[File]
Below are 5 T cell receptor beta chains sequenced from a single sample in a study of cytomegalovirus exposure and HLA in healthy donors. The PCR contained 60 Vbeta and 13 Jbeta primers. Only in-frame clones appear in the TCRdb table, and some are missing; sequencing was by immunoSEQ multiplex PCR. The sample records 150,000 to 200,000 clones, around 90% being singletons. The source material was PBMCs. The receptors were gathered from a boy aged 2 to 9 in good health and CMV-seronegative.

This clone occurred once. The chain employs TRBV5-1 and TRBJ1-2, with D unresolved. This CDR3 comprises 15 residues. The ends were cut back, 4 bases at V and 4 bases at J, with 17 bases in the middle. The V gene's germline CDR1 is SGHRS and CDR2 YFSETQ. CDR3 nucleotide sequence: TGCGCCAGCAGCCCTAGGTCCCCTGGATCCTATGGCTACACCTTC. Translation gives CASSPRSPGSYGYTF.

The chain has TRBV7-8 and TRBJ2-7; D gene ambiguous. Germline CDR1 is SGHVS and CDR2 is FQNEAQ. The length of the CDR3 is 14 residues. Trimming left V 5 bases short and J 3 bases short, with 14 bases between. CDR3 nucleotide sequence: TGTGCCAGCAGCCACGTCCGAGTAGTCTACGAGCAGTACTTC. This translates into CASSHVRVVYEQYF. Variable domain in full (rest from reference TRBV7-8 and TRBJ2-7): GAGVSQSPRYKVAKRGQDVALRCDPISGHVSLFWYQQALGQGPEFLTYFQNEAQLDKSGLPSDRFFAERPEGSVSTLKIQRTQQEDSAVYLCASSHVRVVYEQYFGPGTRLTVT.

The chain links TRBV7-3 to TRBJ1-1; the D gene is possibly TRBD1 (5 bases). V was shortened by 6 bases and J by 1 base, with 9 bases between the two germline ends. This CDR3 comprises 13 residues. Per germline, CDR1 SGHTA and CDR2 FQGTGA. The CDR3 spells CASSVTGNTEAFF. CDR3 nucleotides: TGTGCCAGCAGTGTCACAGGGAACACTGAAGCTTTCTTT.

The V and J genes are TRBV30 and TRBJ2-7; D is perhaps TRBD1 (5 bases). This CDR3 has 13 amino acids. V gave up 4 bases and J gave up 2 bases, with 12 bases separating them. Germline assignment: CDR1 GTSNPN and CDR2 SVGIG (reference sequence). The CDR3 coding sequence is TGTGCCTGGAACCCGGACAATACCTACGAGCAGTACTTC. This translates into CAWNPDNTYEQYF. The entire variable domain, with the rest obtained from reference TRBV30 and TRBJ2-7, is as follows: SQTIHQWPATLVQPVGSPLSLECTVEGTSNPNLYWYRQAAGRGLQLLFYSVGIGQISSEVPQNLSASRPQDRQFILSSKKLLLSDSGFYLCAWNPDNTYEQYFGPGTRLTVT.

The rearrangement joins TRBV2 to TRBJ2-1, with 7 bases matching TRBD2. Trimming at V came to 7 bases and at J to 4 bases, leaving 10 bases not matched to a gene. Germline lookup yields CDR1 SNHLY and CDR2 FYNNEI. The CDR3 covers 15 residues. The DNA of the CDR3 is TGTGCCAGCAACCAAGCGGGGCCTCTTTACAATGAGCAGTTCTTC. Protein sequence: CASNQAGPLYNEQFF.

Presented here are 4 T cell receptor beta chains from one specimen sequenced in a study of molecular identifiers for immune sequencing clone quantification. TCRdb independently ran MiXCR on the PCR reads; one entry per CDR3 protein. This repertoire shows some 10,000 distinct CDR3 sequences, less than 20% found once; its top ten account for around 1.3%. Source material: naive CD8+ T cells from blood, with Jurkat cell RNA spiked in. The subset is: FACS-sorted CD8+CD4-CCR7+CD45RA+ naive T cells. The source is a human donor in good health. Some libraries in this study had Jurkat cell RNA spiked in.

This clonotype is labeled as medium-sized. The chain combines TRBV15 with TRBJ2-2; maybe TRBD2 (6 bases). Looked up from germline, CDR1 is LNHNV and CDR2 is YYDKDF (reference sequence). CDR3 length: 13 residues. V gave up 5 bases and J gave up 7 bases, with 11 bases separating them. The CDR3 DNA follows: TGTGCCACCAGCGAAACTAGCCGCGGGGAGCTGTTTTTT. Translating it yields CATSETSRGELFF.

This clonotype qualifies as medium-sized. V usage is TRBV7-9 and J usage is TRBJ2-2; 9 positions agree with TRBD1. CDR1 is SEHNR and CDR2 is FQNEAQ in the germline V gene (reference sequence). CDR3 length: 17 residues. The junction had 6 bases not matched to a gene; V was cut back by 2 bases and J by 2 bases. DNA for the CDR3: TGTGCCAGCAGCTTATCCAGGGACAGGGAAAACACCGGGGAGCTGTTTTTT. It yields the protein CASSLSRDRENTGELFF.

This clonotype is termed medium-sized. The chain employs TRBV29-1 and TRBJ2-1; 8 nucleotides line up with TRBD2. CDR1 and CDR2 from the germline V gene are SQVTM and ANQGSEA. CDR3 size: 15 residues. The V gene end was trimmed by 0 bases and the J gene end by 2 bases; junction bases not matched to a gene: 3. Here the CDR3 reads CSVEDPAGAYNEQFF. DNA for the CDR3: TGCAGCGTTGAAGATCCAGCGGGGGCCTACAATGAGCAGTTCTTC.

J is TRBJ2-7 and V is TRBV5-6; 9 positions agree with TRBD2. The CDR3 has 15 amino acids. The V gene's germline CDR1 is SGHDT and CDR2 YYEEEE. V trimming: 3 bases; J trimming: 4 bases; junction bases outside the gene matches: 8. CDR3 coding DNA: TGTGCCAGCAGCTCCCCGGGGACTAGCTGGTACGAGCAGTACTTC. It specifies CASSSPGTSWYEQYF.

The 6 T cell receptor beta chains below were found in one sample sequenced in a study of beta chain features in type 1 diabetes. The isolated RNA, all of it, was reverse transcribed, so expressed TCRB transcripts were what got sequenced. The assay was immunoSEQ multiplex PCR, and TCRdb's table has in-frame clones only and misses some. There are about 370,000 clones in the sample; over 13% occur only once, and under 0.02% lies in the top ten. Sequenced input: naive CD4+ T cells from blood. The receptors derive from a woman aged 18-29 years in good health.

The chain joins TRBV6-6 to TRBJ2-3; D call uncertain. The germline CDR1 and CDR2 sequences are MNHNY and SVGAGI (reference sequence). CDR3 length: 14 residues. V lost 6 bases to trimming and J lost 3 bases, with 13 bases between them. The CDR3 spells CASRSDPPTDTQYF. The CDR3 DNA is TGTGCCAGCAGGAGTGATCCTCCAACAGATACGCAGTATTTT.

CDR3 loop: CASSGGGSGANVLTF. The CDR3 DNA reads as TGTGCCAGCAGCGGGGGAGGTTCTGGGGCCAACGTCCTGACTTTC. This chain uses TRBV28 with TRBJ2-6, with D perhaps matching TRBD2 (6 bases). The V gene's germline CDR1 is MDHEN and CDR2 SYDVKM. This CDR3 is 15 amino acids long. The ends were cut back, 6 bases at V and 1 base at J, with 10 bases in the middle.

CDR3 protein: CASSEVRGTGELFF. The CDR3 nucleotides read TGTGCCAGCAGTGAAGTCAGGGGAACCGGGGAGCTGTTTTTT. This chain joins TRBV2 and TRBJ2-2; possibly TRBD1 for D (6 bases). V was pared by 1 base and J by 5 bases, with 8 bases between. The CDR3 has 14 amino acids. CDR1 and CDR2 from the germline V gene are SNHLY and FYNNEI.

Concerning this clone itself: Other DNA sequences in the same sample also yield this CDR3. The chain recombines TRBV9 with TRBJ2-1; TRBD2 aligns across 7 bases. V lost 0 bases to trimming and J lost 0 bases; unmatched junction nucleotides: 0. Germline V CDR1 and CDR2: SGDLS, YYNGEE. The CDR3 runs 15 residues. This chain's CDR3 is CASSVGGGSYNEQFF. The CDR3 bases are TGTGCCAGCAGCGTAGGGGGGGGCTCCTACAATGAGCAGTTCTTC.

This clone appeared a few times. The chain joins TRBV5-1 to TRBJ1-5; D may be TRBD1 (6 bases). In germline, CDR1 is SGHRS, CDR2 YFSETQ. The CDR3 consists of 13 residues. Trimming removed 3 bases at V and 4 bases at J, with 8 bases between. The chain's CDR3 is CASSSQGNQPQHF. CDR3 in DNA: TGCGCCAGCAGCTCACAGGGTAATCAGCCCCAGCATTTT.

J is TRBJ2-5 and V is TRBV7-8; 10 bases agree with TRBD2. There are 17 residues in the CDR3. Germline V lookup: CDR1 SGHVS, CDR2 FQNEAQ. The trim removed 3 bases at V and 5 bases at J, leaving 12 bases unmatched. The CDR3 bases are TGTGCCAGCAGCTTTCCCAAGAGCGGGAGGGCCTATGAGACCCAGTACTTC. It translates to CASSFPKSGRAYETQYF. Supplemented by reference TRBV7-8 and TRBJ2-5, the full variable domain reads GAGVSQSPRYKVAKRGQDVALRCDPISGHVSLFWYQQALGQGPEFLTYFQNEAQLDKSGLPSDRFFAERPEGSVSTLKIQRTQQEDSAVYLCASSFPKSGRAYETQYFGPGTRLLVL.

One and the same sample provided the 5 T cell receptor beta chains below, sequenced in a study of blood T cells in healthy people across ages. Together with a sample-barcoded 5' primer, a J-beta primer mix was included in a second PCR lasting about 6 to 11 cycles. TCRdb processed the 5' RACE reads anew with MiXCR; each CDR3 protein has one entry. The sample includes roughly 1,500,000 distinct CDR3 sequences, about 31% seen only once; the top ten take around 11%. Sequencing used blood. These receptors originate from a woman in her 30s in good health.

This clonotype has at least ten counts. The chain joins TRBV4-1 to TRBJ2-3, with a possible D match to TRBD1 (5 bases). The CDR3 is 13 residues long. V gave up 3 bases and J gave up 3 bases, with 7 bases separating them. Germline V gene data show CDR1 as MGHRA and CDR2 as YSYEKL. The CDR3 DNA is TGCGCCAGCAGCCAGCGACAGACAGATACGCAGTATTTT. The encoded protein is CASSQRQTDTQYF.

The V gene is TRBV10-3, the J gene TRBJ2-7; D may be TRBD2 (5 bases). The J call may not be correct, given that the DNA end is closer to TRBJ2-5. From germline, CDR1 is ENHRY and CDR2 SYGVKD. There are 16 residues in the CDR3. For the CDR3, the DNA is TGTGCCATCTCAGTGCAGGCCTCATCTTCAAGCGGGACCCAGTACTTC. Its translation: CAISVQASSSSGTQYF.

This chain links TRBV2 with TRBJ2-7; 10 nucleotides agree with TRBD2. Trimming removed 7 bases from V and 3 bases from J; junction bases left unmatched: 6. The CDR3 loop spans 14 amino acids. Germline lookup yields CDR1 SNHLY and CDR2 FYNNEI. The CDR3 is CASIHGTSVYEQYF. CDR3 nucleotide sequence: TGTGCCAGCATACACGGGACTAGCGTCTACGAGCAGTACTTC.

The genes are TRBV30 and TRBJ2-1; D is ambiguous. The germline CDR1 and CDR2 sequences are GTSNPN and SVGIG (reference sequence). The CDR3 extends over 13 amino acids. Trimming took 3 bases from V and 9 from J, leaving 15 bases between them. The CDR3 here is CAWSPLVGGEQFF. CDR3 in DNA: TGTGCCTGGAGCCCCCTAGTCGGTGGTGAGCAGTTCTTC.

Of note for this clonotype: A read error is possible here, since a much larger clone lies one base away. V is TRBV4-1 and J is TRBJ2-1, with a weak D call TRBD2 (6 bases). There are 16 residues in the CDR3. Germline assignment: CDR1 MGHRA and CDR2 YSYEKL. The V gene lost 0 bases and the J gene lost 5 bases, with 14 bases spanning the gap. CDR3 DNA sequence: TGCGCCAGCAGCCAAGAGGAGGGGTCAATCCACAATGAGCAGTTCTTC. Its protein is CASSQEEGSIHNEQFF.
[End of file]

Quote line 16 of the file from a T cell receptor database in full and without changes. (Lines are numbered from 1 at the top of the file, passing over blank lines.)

Concerning this clone itself: Other DNA sequences in the same sample also yield this CDR3. The chain recombines TRBV9 with TRBJ2-1; TRBD2 aligns across 7 bases. V lost 0 bases to trimming and J lost 0 bases; unmatched junction nucleotides: 0. Germline V CDR1 and CDR2: SGDLS, YYNGEE. The CDR3 runs 15 residues. This chain's CDR3 is CASSVGGGSYNEQFF. The CDR3 bases are TGTGCCAGCAGCGTAGGGGGGGGCTCCTACAATGAGCAGTTCTTC.